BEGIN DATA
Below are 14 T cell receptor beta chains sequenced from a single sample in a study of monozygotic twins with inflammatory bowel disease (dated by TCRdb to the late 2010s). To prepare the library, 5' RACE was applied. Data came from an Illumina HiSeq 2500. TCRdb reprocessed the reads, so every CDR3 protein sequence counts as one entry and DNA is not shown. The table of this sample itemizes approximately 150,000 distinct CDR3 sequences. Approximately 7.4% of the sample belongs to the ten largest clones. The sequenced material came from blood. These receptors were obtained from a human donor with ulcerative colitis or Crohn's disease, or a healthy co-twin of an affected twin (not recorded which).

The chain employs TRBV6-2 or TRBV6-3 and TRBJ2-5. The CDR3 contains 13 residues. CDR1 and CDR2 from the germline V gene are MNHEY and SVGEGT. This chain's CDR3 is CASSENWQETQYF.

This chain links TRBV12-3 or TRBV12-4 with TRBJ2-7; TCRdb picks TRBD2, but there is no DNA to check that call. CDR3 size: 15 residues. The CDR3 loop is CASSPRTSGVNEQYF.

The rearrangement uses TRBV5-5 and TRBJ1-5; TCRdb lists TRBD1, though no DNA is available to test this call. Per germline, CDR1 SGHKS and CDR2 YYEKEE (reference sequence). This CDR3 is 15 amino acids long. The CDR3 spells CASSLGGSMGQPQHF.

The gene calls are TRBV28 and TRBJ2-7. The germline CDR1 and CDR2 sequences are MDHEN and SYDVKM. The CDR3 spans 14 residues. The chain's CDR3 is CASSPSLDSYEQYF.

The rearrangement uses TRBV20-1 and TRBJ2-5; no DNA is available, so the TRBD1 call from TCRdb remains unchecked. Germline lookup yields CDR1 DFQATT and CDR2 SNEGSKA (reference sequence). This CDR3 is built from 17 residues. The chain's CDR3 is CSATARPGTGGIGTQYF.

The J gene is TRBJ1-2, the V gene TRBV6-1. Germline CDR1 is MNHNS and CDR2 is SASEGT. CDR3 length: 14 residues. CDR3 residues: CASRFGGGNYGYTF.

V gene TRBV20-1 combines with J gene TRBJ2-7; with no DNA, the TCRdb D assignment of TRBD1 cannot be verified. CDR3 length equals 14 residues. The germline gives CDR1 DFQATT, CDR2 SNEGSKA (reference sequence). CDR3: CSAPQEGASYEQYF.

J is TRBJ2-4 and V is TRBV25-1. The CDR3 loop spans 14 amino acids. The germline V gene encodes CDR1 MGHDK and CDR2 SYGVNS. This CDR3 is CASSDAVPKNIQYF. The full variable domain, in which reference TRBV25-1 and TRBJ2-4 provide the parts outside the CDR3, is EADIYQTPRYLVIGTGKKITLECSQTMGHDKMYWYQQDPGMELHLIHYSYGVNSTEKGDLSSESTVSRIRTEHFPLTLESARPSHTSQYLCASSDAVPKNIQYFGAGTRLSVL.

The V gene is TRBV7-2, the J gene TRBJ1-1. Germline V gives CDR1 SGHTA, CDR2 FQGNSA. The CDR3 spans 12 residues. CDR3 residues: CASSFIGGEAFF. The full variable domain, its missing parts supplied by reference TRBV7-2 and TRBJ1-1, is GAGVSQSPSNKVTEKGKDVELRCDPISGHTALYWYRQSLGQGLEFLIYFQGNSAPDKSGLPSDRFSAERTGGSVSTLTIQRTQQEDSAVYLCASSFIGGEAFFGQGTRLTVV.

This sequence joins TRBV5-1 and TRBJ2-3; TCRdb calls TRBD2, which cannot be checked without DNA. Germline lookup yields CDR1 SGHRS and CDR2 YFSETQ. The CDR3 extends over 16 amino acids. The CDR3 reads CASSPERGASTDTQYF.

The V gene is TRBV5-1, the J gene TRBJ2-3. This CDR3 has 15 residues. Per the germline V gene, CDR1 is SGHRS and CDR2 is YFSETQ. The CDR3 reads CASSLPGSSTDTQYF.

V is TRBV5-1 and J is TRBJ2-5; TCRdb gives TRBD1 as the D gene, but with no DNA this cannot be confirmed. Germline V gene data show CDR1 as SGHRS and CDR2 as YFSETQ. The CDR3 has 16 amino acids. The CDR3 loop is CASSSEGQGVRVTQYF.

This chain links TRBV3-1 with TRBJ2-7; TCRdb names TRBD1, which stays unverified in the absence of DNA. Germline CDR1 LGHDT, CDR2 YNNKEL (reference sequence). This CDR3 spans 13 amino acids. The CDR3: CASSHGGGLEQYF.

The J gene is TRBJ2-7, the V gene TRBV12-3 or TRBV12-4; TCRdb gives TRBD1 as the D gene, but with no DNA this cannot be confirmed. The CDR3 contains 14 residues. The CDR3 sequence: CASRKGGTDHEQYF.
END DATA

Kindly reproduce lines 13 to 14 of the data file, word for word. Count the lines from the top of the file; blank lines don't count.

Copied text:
V is TRBV5-1 and J is TRBJ2-5; TCRdb gives TRBD1 as the D gene, but with no DNA this cannot be confirmed. Germline V gene data show CDR1 as SGHRS and CDR2 as YFSETQ. The CDR3 has 16 amino acids. The CDR3 loop is CASSSEGQGVRVTQYF.

This chain links TRBV3-1 with TRBJ2-7; TCRdb names TRBD1, which stays unverified in the absence of DNA. Germline CDR1 LGHDT, CDR2 YNNKEL (reference sequence). This CDR3 spans 13 amino acids. The CDR3: CASSHGGGLEQYF.